To what extent does Lady Windermere’s Fan offer serious criticism of contemporary social and sexual conventions? In Lady Windermere’s Fan, Oscar Wilde bitingly satirizes and ridicules the morals of Victorian London High Society and focuses particularly on the aspects of marriage. The play is a juxtaposition both comical and serious subject matters. Wilde examines sexual morality and gender politics throughout the play, especially through both of the characters of Cecil Graham, a typical caricature of the upper class and Mrs Erlynne, a lost character who is no longer accepted into society due to her reputation. Wilde criticizes the society he lives in during the time he wrote the play and uses characters to emphasize the inequalities of double standards mainly between the gender roles and how London High Society during that particular era was hard to get in to but easy to become an outcast.
Jane Eyre voices strong opinions on; women’s rights, class and property, religious sincerity, love and justice. Brontë’s scrutiny of these topics relates flaws in each, despite the appearances of some. The novel is subtly humiliating towards males, displaying them a insincere. These flaws are demonstrated through…; consistent character action, The narration from a woman’s point of view establishes a strong voice for women rights, or lack thereof. At the commencement of the novel, Jane’s character is “… a picture of passion!” (pg7, Jane Eyre), when she rebels against harsh treatment at the hands of her cousin John.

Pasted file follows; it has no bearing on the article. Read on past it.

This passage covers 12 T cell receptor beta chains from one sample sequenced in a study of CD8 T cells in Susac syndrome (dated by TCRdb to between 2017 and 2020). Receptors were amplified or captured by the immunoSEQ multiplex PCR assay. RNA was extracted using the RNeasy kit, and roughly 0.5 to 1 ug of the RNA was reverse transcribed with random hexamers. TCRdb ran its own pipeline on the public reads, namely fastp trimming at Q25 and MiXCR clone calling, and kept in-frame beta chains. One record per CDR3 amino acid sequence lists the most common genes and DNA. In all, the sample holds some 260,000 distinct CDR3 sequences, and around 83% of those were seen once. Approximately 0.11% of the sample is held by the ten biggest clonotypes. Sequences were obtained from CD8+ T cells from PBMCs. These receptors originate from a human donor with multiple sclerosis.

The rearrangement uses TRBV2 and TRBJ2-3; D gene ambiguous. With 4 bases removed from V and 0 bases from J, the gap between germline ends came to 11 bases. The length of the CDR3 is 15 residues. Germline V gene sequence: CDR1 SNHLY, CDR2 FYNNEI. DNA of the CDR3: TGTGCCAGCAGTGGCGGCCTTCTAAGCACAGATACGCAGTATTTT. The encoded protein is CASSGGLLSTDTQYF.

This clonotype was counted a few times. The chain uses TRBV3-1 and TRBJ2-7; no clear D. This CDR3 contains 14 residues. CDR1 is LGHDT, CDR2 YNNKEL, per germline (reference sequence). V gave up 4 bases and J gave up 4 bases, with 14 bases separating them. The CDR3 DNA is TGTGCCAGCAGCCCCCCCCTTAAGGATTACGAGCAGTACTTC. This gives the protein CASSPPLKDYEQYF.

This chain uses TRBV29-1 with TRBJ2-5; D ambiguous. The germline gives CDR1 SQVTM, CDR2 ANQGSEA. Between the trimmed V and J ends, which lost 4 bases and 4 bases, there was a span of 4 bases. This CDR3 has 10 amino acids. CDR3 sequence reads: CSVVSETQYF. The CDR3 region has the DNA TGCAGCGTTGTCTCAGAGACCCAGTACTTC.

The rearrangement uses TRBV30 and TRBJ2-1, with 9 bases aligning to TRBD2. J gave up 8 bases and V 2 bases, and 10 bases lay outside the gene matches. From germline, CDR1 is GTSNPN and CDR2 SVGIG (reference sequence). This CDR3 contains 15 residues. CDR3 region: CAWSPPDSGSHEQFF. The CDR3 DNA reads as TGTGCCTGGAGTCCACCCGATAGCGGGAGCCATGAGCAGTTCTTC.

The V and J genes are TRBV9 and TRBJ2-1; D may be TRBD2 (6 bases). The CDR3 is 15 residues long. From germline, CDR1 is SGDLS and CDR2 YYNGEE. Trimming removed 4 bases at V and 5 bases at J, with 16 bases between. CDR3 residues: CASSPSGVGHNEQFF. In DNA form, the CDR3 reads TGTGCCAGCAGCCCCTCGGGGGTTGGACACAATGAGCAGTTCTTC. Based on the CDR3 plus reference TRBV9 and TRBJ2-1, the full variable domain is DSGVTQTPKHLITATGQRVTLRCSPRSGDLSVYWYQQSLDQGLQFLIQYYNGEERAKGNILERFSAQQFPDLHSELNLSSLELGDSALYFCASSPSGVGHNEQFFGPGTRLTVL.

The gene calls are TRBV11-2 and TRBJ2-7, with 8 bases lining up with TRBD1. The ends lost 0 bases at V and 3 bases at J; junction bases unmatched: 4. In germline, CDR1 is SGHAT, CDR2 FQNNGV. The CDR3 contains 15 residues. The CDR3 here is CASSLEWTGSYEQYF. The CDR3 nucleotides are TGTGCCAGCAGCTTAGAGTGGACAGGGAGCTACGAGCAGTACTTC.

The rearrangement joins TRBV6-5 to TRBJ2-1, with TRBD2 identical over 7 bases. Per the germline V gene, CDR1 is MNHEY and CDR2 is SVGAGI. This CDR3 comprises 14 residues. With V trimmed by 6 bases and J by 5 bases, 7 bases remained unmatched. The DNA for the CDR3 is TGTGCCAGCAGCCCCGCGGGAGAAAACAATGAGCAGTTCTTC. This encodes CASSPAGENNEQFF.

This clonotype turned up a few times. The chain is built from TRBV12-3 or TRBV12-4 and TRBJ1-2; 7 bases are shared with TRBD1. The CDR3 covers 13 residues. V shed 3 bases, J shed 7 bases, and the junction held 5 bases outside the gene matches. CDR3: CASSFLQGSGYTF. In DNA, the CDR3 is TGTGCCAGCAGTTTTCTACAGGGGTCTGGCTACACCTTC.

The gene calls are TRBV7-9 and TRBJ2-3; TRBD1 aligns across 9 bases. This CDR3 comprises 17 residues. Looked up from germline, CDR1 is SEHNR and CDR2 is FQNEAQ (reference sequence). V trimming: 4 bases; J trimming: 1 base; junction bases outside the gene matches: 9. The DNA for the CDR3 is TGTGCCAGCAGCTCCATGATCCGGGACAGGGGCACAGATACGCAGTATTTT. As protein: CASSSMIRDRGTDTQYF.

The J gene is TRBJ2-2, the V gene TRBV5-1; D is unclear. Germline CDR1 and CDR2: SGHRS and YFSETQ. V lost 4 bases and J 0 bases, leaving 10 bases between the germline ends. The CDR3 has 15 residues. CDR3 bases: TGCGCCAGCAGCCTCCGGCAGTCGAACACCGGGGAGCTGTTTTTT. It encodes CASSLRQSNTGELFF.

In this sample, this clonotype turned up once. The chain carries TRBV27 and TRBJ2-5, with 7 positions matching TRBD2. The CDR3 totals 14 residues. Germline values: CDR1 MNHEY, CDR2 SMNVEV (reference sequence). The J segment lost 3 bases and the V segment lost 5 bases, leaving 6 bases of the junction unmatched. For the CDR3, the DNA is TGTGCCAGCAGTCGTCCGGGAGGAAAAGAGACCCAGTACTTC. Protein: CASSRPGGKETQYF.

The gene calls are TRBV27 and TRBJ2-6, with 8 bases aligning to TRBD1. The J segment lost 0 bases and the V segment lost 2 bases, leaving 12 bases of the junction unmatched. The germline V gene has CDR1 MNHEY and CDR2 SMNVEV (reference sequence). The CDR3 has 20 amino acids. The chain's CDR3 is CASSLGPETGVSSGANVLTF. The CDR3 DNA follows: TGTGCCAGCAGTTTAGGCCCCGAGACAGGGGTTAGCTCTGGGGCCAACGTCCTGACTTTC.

Despite their very different settings and the huge differences between the two murderers, the writers of ‘Perfume’ and ‘American Psycho’ choose, as characterisation, to focus on the victimisation of women through the actions of their main protagonists. Both authors raise the question as to whether the brutality of the protagonists actions are committed due to the fact they are both mentally challenged, or whether the development of their morals stem from a deeper hatred of women. Whilst it may appear that Grenouille and Bateman have much in common, both being murderers of women, one could argue that their motivation comes from different places. Grenouille’s disturbing actions come, perhaps, from a lack of emotional commitment and indeed more of an objectification of women, while Bateman’s actions seem to come more from a sense of hatred and disregard. 'Perfume' tells a story in which the protagonist’s precarious position between olfactory prowess and lack of body odour motivates a string of despicable murders.
Though feminists are an intently focused group of people, advocating for women’s rights; that does not mean that all feminists interpret things the same way. The way Poe writes his poetry, consistently killing a beautiful woman’ is taken as a compliment by some because it shows how she is always on his mind, and yet to others, it is an insult because the repeated killing of the girl seems disrespectful. Looking at this from a feminist’s point of view, you can draw a few conclusions: the first of which being female liberation, another being female power, and the final one being the oppression of females in society. Some believe that Poe is trying to liberate Poe Girl through his poetry. The continuous dying of Poe Girl in his poems represents Poe Girl being freed, allowing the release of her spirit.